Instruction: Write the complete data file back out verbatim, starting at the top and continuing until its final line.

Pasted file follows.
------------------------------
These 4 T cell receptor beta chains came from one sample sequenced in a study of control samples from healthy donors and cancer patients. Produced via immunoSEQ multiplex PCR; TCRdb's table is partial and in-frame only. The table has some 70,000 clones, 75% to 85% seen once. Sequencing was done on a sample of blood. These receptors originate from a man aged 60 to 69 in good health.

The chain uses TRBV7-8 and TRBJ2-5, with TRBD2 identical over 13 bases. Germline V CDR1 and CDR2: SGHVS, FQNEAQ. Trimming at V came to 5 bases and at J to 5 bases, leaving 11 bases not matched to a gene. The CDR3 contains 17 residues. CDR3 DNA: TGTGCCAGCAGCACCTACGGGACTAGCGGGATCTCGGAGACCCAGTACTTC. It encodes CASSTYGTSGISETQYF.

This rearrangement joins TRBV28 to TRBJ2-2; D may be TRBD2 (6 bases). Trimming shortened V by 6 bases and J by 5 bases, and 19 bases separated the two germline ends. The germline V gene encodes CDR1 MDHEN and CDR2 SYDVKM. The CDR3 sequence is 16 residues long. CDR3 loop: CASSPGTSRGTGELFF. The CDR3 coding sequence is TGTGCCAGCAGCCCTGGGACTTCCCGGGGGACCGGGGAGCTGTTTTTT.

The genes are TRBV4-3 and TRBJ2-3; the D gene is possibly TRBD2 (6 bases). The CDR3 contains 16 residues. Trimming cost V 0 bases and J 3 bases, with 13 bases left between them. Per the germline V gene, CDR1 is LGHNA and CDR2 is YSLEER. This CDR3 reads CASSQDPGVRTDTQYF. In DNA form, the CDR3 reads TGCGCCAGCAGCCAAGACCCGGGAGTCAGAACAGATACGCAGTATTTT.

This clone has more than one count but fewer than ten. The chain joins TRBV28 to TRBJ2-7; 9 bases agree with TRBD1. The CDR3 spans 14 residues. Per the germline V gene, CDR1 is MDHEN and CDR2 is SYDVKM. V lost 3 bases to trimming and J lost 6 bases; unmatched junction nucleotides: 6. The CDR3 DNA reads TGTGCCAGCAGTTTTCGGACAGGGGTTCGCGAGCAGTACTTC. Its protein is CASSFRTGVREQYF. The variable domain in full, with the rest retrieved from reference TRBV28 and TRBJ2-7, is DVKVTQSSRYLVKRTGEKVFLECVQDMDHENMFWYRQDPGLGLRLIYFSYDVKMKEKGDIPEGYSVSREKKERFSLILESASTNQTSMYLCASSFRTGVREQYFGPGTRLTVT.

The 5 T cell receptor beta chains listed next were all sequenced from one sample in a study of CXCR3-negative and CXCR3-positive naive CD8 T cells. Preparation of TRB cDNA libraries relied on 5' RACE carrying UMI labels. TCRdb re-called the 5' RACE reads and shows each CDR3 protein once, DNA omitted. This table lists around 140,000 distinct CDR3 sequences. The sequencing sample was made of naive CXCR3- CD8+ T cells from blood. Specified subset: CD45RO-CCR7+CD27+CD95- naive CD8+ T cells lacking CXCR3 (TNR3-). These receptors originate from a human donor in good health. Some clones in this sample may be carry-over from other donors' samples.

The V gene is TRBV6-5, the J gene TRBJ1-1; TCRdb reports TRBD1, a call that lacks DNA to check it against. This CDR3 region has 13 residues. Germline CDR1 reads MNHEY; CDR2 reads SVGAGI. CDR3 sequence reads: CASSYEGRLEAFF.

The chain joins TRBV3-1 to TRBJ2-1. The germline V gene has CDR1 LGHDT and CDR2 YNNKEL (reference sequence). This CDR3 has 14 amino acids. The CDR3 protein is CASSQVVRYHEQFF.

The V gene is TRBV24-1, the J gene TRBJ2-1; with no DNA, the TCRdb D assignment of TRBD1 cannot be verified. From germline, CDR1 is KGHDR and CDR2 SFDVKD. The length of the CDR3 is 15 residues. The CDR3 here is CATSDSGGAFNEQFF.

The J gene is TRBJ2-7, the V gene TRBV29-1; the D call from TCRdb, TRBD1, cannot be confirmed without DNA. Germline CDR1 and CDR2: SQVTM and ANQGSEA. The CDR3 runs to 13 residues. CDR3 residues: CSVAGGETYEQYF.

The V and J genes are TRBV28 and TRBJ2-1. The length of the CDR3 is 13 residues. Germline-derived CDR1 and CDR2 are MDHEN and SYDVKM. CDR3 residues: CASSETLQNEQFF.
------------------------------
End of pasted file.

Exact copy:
These 4 T cell receptor beta chains came from one sample sequenced in a study of control samples from healthy donors and cancer patients. Produced via immunoSEQ multiplex PCR; TCRdb's table is partial and in-frame only. The table has some 70,000 clones, 75% to 85% seen once. Sequencing was done on a sample of blood. These receptors originate from a man aged 60 to 69 in good health.

The chain uses TRBV7-8 and TRBJ2-5, with TRBD2 identical over 13 bases. Germline V CDR1 and CDR2: SGHVS, FQNEAQ. Trimming at V came to 5 bases and at J to 5 bases, leaving 11 bases not matched to a gene. The CDR3 contains 17 residues. CDR3 DNA: TGTGCCAGCAGCACCTACGGGACTAGCGGGATCTCGGAGACCCAGTACTTC. It encodes CASSTYGTSGISETQYF.

This rearrangement joins TRBV28 to TRBJ2-2; D may be TRBD2 (6 bases). Trimming shortened V by 6 bases and J by 5 bases, and 19 bases separated the two germline ends. The germline V gene encodes CDR1 MDHEN and CDR2 SYDVKM. The CDR3 sequence is 16 residues long. CDR3 loop: CASSPGTSRGTGELFF. The CDR3 coding sequence is TGTGCCAGCAGCCCTGGGACTTCCCGGGGGACCGGGGAGCTGTTTTTT.

The genes are TRBV4-3 and TRBJ2-3; the D gene is possibly TRBD2 (6 bases). The CDR3 contains 16 residues. Trimming cost V 0 bases and J 3 bases, with 13 bases left between them. Per the germline V gene, CDR1 is LGHNA and CDR2 is YSLEER. This CDR3 reads CASSQDPGVRTDTQYF. In DNA form, the CDR3 reads TGCGCCAGCAGCCAAGACCCGGGAGTCAGAACAGATACGCAGTATTTT.

This clone has more than one count but fewer than ten. The chain joins TRBV28 to TRBJ2-7; 9 bases agree with TRBD1. The CDR3 spans 14 residues. Per the germline V gene, CDR1 is MDHEN and CDR2 is SYDVKM. V lost 3 bases to trimming and J lost 6 bases; unmatched junction nucleotides: 6. The CDR3 DNA reads TGTGCCAGCAGTTTTCGGACAGGGGTTCGCGAGCAGTACTTC. Its protein is CASSFRTGVREQYF. The variable domain in full, with the rest retrieved from reference TRBV28 and TRBJ2-7, is DVKVTQSSRYLVKRTGEKVFLECVQDMDHENMFWYRQDPGLGLRLIYFSYDVKMKEKGDIPEGYSVSREKKERFSLILESASTNQTSMYLCASSFRTGVREQYFGPGTRLTVT.

The 5 T cell receptor beta chains listed next were all sequenced from one sample in a study of CXCR3-negative and CXCR3-positive naive CD8 T cells. Preparation of TRB cDNA libraries relied on 5' RACE carrying UMI labels. TCRdb re-called the 5' RACE reads and shows each CDR3 protein once, DNA omitted. This table lists around 140,000 distinct CDR3 sequences. The sequencing sample was made of naive CXCR3- CD8+ T cells from blood. Specified subset: CD45RO-CCR7+CD27+CD95- naive CD8+ T cells lacking CXCR3 (TNR3-). These receptors originate from a human donor in good health. Some clones in this sample may be carry-over from other donors' samples.

The V gene is TRBV6-5, the J gene TRBJ1-1; TCRdb reports TRBD1, a call that lacks DNA to check it against. This CDR3 region has 13 residues. Germline CDR1 reads MNHEY; CDR2 reads SVGAGI. CDR3 sequence reads: CASSYEGRLEAFF.

The chain joins TRBV3-1 to TRBJ2-1. The germline V gene has CDR1 LGHDT and CDR2 YNNKEL (reference sequence). This CDR3 has 14 amino acids. The CDR3 protein is CASSQVVRYHEQFF.

The V gene is TRBV24-1, the J gene TRBJ2-1; with no DNA, the TCRdb D assignment of TRBD1 cannot be verified. From germline, CDR1 is KGHDR and CDR2 SFDVKD. The length of the CDR3 is 15 residues. The CDR3 here is CATSDSGGAFNEQFF.

The J gene is TRBJ2-7, the V gene TRBV29-1; the D call from TCRdb, TRBD1, cannot be confirmed without DNA. Germline CDR1 and CDR2: SQVTM and ANQGSEA. The CDR3 runs to 13 residues. CDR3 residues: CSVAGGETYEQYF.

The V and J genes are TRBV28 and TRBJ2-1. The length of the CDR3 is 13 residues. Germline-derived CDR1 and CDR2 are MDHEN and SYDVKM. CDR3 residues: CASSETLQNEQFF.